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Allow dissenting opinions

Eric Buell | Tuesday, April 20, 2004

I saw the sign that appeared outside of Alumni’s window that proudly proclaimed they loved Taco Bell. Who can blame them? Taco Bell is a tasty restaurant with chalupas, burritos and soft tacos, that serves to clean out the system every now and then. I saw the sign and I had a pretty good chuckle. The debate about our University’s contracts with the “Bell” has been heating up over the past few weeks, and has impacted many people who have thought about “running for the border” recently. I respect those people who have brought this issue to the foreground, but I also recognize the right of people to express their ideas, even if they may be offensive or (heaven forbid) humorous. As for being proud of those students going on the hunger strike, does this mean that I, too, should be commended if I go on a hunger strike and am willing to work to have my demands heard? This is ridiculous. If I went on a hunger strike for the release of those prisoners our nation is holding in Cuba on the basis that they were being treated unfairly (which they most likely are), I doubt I would find much support, let alone respect from fellow students. Why should I look for commendation from people who oppose my views? Why would people want to support me in my cause if they do not agree with me? I do not care how much activism we do or do not support on this campus, Ms. Shreiner. I am not obligated to be proud of a cause I do not support. I do not commend those people who are pro-choice just because of their devotion. I am not proud of those people who are adamantly in support of the death penalty. I do not support a war in Iraq just because the majority of our administration is seriously devoted to it. It does not matter that I support the cause of these students on campus, but it does matter when someone tries to quiet a dissenting opinion. These students have worked hard for their cause, and have taken measures to make their voices heard. Congratulations, you have made the Notre Dame community aware of unjust practices by a major company, but I doubt you are doing this to gain respect from fellow students. Even I, a lover of all things Taco, have decreased my consumption of Taco Bell, and have not eaten a tomato from their company. I do not do this to gain respect or to even commend those on a hunger strike. I do this because I have looked at their argument and found it compelling. Not everyone on this campus is going to find their argument as compelling as I did. Maybe those men in Alumni disagreed with the hunger strikers and were sending a political message in opposition – this should be allowed. However, maybe those men in Alumni were using satire to make a point about the University’s commitment to Taco Bell. I, for one, think they were just trying to have a laugh. We cannot restrict freedom of speech based on content because if today we restrict dissenting opinion, tomorrow we restrict those people who are campaigning against Taco Bell.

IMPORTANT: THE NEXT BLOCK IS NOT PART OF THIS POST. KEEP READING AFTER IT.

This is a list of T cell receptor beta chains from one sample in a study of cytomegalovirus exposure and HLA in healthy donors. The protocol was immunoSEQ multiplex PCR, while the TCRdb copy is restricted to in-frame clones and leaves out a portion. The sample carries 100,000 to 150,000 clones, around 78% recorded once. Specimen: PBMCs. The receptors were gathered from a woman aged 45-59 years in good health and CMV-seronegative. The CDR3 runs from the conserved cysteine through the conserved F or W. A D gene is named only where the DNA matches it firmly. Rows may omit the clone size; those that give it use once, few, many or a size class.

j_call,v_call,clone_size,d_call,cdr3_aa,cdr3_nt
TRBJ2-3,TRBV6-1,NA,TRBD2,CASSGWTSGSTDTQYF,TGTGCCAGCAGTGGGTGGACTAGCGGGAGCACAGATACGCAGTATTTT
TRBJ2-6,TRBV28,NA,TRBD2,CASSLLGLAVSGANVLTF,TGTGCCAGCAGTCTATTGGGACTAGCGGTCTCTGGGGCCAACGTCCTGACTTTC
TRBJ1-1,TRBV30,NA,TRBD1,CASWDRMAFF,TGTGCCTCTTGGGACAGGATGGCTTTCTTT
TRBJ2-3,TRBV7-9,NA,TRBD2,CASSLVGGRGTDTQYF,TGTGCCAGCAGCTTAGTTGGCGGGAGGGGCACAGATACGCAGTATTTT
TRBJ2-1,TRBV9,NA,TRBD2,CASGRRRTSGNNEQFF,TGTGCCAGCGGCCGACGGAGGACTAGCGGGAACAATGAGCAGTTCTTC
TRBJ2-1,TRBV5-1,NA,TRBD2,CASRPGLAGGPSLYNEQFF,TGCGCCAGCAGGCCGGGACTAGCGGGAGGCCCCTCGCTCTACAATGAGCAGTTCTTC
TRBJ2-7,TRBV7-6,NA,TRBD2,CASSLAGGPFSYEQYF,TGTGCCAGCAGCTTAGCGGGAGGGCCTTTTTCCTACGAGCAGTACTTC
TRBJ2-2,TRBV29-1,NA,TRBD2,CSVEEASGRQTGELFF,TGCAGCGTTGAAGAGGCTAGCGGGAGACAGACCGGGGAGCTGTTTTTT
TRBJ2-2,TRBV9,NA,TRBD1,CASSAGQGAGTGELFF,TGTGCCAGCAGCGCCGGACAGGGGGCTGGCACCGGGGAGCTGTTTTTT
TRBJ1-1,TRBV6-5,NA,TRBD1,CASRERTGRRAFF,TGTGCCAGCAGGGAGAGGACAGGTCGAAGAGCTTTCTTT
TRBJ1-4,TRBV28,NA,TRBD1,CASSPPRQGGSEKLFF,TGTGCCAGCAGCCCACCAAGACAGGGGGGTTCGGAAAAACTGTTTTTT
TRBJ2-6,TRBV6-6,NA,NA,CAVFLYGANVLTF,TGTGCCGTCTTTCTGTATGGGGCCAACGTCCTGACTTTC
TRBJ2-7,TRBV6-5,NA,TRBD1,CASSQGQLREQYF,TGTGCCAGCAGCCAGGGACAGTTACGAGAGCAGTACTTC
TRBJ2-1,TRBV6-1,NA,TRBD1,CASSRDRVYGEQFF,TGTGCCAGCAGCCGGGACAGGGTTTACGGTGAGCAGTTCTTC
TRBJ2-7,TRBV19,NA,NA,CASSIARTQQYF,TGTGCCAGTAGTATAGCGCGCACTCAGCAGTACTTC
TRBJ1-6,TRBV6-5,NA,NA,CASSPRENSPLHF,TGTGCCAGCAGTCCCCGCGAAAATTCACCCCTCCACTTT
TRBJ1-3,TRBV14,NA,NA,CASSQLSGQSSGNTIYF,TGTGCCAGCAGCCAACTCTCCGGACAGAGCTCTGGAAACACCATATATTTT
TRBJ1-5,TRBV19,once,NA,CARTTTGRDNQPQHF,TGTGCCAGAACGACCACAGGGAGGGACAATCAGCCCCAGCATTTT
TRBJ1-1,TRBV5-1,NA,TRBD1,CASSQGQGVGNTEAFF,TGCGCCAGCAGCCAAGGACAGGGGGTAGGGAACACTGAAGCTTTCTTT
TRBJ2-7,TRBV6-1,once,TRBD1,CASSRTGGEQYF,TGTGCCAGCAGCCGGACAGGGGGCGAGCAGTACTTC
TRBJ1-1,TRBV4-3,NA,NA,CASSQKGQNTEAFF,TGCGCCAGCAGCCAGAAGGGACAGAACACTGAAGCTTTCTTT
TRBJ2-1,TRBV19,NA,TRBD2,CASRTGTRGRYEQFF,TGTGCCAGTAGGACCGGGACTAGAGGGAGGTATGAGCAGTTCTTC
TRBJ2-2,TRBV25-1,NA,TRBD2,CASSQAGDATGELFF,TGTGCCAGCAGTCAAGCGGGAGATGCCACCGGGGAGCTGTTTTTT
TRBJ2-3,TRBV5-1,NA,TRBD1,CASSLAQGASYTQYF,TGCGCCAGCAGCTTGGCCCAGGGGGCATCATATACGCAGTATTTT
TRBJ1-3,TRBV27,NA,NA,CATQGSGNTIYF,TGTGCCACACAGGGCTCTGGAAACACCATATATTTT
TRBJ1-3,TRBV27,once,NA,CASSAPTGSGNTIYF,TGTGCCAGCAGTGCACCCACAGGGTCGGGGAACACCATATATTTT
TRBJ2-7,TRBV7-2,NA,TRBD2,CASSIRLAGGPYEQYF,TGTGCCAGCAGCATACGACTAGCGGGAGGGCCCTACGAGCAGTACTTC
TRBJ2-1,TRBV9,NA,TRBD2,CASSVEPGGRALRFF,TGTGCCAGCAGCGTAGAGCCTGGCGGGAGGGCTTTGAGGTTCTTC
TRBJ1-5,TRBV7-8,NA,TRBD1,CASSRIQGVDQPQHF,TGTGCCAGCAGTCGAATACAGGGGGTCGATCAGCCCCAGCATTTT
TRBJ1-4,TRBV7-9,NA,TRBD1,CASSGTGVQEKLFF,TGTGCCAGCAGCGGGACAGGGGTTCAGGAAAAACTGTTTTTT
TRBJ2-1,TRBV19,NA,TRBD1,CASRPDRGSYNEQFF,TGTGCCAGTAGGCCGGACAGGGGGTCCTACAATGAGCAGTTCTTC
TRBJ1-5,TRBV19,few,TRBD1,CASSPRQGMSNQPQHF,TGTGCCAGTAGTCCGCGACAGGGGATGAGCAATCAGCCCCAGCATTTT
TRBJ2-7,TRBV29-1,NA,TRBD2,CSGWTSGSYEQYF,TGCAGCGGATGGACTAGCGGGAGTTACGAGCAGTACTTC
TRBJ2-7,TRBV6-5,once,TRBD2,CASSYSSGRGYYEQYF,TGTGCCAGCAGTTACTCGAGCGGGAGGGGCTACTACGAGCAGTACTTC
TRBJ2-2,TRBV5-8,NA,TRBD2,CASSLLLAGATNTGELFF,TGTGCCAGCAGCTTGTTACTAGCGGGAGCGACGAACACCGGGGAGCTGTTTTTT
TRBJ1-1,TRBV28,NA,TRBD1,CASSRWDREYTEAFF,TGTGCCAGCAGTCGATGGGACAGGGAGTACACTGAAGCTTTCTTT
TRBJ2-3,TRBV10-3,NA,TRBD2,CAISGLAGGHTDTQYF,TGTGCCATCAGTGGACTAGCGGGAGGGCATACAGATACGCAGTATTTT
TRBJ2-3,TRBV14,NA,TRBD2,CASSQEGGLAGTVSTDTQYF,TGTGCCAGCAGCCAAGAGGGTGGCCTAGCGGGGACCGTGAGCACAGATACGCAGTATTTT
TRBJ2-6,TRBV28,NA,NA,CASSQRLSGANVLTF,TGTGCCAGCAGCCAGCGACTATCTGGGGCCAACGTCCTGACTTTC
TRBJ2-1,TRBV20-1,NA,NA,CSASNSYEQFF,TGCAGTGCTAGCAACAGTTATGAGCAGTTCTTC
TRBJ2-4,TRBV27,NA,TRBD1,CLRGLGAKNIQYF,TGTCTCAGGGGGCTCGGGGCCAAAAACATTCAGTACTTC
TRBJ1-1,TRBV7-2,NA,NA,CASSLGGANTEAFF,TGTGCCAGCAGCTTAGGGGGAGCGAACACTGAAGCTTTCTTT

Eric BuellsophomoreKeenan HallApril 19